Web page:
FAQ: Introduction to R Syntax - Conditionals

This community-built FAQ covers the “Conditionals” exercise from the lesson “Introduction to R Syntax”.

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FAQs on the exercise Conditionals

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I am confused by the IF/ElSE exercise. What exactly is being evaluated here?
I would expect IF/ELSE to be more along the lines of
Variable1 = 2
Variable2 = 3

If Variable1 > Variable2: do something
Else: do something different.

So what exactly are we evaluating to see whether or not it is true?

message <- "I change based on a condition."
if (TRUE) {
  message <- "I execute this when true!"
} else {
  message <- "I execute this when false!"

You did nothing wrong. It’s very buggy/messed up. You have the same solution as the answer

1 Like

How do I find the curly brackets?

I was stuck on this questions as well. I believe the difference is single quotes vs double quotes surrounding each message. (Double quotes give an error?)

Probably an obvious question, but it does not say in the cheat sheet or on the exercise, but do conditionals only work with ‘logical’ data types.

For example, could the if/else statements be dependent on ‘numerical’ or ‘character’ data as well?

i.e. if(x>10) {print(‘x is greater than 10’)} else {print(‘X is not greater than 10’)}

this is cofusing.

if (true) … if what is true? there is no condition here. Is this testing if the variable exists?

Shouldn’t this be

if (message = “I execute this when false!”) {message <- “I execute when true!”}
else {message <- “I execute this when false!”}


I learn better when I understand the fundamentals of the evaluation. What is being evaluated as true or false in this situation?

It was easy to pass the lesson but it feels like I am only learning the R syntax and not the logic behind R. I hope this will go into more detail in later sections.


I used double quotes and passed the exercise with no problems.

@text9311646494 @danielsinclair030878 @jmac32935
yes, the logic behind simply typing TRUE into an if statement (which takes an evaluation of a logical statement) isn’t fully explained here. But in other programing languages true always evaluates to being true, it will never print the else statement. hope this helps!

So to understand the exercise correctly, there would not be a situation in which the “else”-statement would be printed the way it is coded?

And how would you go about adding the condition that needs to evaluated as either true or false?

1 Like

Single/double quotes did not matter to me, but changing the spacing so else is on the same line as the end curly braces and an extra empty line between the end curly brace and print statement passed it for me. Is R white-space sensitive or is this just Codecademy’s grading system being wonky for this exercise?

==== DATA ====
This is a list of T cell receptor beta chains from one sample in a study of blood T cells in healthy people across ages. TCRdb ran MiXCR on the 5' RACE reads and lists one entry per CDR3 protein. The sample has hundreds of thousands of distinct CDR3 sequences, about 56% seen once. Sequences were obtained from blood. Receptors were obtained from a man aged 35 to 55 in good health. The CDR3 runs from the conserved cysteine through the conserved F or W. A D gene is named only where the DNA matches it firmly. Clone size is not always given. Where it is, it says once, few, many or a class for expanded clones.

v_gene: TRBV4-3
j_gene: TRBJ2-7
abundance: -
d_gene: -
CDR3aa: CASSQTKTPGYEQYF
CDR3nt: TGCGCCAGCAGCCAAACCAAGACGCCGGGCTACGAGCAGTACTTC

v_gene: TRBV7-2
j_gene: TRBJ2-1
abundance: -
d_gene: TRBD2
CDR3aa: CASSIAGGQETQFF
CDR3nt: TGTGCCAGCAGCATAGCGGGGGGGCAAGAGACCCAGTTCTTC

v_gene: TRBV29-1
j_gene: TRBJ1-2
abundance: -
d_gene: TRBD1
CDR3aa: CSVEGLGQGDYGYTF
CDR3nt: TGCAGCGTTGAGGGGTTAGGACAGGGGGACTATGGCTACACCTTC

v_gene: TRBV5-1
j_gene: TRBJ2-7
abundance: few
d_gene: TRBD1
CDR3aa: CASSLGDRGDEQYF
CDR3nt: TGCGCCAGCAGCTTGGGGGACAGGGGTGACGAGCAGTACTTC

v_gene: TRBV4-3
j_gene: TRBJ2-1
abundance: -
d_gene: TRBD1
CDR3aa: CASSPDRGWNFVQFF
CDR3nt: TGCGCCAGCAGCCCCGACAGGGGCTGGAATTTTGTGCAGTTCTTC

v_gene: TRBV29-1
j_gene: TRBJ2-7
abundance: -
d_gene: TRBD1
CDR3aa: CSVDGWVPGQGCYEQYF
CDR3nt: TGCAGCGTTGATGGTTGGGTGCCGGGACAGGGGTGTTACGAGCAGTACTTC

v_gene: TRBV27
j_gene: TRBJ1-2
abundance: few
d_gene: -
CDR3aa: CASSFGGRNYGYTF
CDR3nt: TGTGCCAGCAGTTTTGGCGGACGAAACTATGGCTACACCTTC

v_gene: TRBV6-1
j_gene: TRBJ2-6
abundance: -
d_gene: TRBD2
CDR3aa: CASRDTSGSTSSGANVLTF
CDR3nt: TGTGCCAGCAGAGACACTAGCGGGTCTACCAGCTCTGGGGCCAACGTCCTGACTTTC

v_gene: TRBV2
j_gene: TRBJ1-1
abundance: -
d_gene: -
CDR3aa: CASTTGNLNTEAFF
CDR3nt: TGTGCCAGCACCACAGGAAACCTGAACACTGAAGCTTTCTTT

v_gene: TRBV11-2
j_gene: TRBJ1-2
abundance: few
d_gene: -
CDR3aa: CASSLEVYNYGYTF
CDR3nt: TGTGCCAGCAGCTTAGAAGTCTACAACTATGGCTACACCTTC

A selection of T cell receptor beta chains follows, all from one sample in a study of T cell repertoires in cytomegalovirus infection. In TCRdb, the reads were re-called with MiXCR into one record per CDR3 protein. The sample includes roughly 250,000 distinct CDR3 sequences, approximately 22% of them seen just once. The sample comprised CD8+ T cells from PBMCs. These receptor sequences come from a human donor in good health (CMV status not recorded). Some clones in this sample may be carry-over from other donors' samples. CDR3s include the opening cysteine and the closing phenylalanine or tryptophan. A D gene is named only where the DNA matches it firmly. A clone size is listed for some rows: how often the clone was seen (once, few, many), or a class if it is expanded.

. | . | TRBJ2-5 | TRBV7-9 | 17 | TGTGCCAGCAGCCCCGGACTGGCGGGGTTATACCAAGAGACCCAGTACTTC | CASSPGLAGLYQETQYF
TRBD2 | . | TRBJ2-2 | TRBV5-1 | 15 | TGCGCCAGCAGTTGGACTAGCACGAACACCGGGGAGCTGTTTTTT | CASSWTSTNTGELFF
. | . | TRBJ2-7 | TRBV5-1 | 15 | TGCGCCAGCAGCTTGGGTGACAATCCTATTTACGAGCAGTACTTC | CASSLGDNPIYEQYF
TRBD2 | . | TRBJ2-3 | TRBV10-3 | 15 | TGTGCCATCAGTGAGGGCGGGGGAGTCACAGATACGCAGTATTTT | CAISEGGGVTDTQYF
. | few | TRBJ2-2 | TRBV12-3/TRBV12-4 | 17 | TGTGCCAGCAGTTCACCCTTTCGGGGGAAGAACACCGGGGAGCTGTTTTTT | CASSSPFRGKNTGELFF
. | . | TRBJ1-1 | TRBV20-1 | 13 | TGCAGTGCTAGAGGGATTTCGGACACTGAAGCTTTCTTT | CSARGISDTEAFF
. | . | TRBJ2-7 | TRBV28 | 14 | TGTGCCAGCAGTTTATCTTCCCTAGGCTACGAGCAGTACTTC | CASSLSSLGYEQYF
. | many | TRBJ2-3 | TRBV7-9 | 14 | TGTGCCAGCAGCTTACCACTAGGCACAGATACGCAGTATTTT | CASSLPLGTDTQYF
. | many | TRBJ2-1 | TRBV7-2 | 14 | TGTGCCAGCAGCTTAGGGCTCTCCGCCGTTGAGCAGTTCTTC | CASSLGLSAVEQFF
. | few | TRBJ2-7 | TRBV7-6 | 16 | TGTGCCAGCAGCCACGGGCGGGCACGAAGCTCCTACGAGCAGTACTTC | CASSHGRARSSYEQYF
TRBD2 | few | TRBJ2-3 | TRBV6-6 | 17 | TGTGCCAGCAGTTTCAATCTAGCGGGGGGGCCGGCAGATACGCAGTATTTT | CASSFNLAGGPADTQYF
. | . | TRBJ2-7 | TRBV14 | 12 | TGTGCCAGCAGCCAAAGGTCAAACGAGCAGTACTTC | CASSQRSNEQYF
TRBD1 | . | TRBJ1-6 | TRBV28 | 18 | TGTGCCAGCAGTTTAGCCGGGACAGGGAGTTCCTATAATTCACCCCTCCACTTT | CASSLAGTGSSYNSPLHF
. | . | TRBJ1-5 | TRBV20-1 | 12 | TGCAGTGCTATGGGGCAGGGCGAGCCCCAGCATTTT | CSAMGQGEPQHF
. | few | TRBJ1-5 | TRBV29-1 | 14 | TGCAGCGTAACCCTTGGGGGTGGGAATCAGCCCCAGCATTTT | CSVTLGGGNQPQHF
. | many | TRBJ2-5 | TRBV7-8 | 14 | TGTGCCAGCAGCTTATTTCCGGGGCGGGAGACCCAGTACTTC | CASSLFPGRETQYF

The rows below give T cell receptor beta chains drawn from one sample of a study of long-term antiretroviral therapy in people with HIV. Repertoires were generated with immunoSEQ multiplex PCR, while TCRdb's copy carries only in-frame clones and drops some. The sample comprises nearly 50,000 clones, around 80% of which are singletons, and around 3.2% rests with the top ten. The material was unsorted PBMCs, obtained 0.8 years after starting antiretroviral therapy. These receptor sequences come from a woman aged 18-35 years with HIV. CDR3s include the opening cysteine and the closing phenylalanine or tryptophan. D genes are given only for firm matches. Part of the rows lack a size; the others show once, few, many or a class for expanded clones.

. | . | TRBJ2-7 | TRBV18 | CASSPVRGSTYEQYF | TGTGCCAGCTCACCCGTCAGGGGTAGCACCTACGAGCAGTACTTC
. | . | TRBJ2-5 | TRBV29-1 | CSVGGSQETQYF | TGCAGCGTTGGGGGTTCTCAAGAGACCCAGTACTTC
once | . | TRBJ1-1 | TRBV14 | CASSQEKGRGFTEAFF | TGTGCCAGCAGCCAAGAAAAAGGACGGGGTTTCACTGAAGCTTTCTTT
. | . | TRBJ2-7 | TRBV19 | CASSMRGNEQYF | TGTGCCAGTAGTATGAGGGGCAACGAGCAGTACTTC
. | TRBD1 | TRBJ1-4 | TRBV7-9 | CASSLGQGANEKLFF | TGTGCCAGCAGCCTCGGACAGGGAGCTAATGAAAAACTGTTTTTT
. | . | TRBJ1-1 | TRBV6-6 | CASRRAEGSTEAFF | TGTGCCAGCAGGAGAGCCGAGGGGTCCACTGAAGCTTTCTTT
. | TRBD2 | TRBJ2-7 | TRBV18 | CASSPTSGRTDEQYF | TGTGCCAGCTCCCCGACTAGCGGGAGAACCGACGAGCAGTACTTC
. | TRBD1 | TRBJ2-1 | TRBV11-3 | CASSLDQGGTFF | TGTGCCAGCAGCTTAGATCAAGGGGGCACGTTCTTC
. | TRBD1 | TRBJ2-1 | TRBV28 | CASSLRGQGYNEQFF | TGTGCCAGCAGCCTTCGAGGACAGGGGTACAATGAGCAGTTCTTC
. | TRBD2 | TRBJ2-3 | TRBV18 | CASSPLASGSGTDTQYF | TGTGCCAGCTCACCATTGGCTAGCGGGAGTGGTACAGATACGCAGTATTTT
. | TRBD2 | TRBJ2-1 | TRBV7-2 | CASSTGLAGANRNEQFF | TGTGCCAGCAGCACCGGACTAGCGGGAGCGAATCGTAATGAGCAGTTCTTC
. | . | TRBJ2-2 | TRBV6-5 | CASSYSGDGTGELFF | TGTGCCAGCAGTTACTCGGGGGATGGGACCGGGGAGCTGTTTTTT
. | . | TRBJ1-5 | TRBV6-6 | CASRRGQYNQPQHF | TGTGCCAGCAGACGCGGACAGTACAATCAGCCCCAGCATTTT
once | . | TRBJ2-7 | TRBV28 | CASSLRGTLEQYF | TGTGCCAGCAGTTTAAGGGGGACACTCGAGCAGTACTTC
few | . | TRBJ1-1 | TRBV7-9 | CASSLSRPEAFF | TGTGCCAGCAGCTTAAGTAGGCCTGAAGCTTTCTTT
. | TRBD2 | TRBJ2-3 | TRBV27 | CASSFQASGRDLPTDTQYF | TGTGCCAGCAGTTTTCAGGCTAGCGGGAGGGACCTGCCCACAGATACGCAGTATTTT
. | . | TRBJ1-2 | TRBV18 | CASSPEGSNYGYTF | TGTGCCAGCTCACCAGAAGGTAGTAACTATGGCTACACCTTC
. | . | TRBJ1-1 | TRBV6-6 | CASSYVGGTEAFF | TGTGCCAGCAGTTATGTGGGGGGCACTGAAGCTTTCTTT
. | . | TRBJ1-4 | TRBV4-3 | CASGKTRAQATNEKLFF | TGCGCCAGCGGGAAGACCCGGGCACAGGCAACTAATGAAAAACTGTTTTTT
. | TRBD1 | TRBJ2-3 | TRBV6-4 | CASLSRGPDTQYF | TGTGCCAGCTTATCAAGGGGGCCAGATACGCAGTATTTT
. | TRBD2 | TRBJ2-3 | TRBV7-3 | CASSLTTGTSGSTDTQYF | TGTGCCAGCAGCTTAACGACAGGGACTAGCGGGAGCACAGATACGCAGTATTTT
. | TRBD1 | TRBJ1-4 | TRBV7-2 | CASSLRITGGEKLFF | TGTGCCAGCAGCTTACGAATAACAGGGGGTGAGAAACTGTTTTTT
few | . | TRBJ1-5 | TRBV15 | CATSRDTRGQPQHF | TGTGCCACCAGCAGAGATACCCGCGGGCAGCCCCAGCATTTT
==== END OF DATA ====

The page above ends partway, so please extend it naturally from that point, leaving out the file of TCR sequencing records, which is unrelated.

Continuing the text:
1 Like

Hi! I ended the else line with }; as I usually do in SQL and I passed but I would say the space is more correct in R.

message <- “I change based on a condition.”
if (TRUE) {
message <- “I execute this when true!”
} else {
message <- “I execute this when false!”



Second this answer. Thanks for sharing

Hello People. I was also annoyed., But then I tried to replace the TRUE with something else.

I created to variables. One x <- 5 and the other one y <- 4

First I evaluated if x was bigger than y.

It printed: I execute this when true!

And then if x was smaller than y

it printed: I execute this when false!

I hope that this helps.

1 Like

@davidgarcia719776693 @text9311646494
Basically a logical / boolean is an unassigned variable that has an initialized value. In some languages it is initialized as FALSE and in some, like R, it is initialized as TRUE. To change the value you have to explicitly assign it to a variable container and state the value.

What an awful lesson!
How do they not give an example of something like this? lmao it’s almost comical.
They reference a condition in the parentheses and then just have a boolean T/F in the parentheses.
That is NOT a condition, that is the RESULT of a condition.
Glad I tried the free account before paying money for this garbage. I figured this lesson out by Googling and stumbling across a FREE site. So you obviously don’t always get what you pay for.

1 Like

message ← “I change based on a condition.”
if (TRUE) {
message ← “I execute this when true!”
} else {
message ← “I execute this when false!”

Shouln´t it just execute the else statement because it is defined as false?

message ← FALSE
if (TRUE) {
message ← “I execute this when true!”
} else {
message ← “I execute this when false!”

Just a short heads up:

You do not need to write a full program, only the IF / ELSE statement, it will be run by the system passing a TRUE and a FALSE value and validating the result.

Curly braces, on an US keyboard are on top of the square braces =, next to the P key and left of the RETURN key.


I had this same question! Changing the spacing, and line breaks, passed the exercise for me.